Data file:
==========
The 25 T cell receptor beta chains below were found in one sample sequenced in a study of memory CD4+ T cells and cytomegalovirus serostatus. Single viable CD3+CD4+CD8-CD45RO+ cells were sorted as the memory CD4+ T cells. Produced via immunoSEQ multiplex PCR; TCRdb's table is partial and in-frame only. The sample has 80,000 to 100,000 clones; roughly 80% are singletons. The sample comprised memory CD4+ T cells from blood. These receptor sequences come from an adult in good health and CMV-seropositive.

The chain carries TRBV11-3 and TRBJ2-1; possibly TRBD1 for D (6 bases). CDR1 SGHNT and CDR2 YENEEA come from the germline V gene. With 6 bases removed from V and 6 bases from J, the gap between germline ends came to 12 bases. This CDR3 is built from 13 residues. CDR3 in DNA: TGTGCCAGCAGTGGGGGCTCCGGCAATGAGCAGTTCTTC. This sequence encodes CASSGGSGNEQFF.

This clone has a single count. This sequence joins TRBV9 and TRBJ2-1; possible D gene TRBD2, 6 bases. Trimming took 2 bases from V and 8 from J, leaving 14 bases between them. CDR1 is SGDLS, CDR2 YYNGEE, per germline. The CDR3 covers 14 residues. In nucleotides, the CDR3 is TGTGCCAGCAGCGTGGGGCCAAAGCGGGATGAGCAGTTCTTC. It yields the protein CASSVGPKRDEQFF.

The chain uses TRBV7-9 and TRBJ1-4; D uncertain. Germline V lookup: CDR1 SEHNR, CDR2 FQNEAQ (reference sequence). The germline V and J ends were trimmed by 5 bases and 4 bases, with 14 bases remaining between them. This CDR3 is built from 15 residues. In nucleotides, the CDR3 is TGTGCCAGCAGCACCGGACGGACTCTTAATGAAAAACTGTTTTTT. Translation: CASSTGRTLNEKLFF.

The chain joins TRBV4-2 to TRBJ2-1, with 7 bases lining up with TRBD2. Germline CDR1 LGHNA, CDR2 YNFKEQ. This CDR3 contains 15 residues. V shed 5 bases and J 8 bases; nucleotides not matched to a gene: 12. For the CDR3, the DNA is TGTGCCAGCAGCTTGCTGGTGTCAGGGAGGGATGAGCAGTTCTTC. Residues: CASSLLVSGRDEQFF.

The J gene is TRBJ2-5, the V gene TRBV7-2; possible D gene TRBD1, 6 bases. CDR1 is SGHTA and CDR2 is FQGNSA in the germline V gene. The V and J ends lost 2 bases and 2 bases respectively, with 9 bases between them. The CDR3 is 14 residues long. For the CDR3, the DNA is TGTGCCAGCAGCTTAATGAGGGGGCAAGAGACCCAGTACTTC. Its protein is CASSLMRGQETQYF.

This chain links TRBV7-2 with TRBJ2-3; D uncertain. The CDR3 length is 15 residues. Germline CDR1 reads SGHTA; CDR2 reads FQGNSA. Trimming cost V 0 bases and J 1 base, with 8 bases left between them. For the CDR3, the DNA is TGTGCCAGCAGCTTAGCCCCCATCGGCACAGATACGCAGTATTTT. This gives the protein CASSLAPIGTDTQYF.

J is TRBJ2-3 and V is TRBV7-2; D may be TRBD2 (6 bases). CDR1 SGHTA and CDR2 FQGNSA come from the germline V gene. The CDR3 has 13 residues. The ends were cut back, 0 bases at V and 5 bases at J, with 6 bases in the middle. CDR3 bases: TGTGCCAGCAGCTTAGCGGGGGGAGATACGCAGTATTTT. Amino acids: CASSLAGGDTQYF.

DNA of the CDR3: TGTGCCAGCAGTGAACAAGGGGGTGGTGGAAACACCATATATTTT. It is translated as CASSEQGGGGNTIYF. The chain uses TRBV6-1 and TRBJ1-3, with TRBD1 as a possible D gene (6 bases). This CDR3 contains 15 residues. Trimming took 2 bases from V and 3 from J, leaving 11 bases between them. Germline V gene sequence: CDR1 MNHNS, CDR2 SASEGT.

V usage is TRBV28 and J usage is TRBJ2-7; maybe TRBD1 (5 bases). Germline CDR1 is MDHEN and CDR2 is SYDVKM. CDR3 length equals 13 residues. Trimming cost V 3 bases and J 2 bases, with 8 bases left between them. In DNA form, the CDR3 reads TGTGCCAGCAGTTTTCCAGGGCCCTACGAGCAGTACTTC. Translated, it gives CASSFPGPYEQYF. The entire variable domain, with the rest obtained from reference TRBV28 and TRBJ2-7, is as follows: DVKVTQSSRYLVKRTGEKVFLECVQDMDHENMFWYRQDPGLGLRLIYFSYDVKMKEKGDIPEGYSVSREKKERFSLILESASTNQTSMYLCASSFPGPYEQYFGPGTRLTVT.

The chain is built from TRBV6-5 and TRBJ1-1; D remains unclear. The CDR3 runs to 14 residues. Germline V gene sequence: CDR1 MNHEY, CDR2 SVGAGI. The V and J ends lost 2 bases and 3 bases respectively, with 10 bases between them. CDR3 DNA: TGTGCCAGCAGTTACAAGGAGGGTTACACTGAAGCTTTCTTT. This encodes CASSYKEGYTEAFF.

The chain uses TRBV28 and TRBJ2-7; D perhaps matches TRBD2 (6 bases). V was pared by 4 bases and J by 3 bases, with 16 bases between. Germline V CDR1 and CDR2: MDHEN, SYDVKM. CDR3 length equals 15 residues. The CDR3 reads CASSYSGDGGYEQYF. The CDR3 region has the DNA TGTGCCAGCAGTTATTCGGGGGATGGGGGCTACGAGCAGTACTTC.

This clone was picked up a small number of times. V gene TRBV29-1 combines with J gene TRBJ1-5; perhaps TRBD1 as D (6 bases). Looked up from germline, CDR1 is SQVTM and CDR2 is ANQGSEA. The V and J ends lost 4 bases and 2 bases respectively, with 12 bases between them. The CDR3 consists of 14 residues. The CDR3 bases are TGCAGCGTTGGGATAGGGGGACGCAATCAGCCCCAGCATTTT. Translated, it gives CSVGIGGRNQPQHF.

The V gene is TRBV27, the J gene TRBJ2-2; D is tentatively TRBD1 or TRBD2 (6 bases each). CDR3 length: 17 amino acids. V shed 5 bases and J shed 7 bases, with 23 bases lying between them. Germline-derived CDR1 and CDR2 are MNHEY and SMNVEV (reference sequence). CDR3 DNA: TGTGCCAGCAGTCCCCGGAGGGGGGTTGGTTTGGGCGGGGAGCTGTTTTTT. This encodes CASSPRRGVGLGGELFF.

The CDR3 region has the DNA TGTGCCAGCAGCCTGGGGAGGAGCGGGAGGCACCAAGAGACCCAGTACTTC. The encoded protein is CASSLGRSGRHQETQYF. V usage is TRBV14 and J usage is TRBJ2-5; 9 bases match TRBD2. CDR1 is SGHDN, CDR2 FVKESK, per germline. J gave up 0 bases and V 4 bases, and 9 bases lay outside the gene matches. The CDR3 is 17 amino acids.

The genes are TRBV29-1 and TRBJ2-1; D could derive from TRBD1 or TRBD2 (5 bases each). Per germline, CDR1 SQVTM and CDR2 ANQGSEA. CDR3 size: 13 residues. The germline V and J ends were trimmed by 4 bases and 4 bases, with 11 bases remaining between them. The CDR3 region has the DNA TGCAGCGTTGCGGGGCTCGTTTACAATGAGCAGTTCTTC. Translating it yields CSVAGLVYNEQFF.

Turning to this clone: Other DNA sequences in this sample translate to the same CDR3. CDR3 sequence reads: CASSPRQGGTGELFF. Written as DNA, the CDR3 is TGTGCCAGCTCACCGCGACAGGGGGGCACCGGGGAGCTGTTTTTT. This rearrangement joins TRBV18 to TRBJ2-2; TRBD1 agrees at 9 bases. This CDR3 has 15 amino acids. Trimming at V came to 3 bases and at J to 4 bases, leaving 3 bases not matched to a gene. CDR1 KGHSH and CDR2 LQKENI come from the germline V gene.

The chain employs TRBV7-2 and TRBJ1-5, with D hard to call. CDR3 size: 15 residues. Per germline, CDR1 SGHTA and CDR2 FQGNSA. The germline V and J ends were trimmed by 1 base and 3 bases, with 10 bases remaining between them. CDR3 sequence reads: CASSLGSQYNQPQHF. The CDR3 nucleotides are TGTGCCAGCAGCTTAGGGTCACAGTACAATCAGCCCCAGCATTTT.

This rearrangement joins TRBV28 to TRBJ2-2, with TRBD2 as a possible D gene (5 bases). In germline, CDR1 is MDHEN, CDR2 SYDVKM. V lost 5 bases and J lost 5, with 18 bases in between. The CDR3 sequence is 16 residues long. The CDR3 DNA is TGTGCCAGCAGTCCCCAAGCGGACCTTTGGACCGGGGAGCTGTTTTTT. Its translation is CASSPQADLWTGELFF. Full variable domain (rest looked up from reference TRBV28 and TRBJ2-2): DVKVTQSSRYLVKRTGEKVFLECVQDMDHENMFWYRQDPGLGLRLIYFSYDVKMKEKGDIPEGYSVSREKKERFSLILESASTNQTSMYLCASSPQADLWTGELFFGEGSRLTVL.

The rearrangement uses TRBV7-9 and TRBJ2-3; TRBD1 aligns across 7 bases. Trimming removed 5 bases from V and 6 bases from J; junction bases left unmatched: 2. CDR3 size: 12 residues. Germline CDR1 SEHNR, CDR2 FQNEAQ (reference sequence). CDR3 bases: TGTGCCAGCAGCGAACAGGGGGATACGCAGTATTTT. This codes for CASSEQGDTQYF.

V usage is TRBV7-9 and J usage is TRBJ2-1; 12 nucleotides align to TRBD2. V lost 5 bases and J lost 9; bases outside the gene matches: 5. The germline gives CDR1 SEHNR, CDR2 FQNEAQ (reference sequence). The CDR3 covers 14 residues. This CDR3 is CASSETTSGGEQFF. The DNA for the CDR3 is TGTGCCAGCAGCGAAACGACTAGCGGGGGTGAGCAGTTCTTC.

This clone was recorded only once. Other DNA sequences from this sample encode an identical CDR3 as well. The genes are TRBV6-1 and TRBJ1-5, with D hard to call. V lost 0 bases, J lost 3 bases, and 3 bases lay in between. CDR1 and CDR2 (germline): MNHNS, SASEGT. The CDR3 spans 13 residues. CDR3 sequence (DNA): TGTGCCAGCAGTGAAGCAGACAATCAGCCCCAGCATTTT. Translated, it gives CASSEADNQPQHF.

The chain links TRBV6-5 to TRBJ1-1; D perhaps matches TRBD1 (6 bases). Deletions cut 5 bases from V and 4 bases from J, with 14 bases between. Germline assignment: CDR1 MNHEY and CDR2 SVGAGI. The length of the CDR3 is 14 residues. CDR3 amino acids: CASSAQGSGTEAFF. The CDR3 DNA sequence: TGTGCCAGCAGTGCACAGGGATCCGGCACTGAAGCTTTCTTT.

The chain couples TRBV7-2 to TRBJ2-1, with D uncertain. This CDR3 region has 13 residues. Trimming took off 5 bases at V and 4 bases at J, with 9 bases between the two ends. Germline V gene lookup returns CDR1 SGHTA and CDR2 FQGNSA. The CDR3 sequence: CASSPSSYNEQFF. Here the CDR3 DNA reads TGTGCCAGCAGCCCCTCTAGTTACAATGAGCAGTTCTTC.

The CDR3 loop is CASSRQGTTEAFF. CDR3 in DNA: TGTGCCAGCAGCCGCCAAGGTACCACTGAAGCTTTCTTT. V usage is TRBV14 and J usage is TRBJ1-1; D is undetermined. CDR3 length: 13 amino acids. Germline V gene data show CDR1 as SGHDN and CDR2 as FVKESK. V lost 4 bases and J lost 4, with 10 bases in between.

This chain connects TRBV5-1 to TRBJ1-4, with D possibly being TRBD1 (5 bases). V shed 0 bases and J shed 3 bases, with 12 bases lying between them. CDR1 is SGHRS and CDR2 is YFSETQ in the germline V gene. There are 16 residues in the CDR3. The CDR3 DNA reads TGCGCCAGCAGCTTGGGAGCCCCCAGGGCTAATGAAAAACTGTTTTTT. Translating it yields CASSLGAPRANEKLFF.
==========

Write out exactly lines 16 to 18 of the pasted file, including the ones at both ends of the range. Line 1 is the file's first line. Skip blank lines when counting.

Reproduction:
The genes are TRBV29-1 and TRBJ2-1; D could derive from TRBD1 or TRBD2 (5 bases each). Per germline, CDR1 SQVTM and CDR2 ANQGSEA. CDR3 size: 13 residues. The germline V and J ends were trimmed by 4 bases and 4 bases, with 11 bases remaining between them. The CDR3 region has the DNA TGCAGCGTTGCGGGGCTCGTTTACAATGAGCAGTTCTTC. Translating it yields CSVAGLVYNEQFF.

Turning to this clone: Other DNA sequences in this sample translate to the same CDR3. CDR3 sequence reads: CASSPRQGGTGELFF. Written as DNA, the CDR3 is TGTGCCAGCTCACCGCGACAGGGGGGCACCGGGGAGCTGTTTTTT. This rearrangement joins TRBV18 to TRBJ2-2; TRBD1 agrees at 9 bases. This CDR3 has 15 amino acids. Trimming at V came to 3 bases and at J to 4 bases, leaving 3 bases not matched to a gene. CDR1 KGHSH and CDR2 LQKENI come from the germline V gene.

The chain employs TRBV7-2 and TRBJ1-5, with D hard to call. CDR3 size: 15 residues. Per germline, CDR1 SGHTA and CDR2 FQGNSA. The germline V and J ends were trimmed by 1 base and 3 bases, with 10 bases remaining between them. CDR3 sequence reads: CASSLGSQYNQPQHF. The CDR3 nucleotides are TGTGCCAGCAGCTTAGGGTCACAGTACAATCAGCCCCAGCATTTT.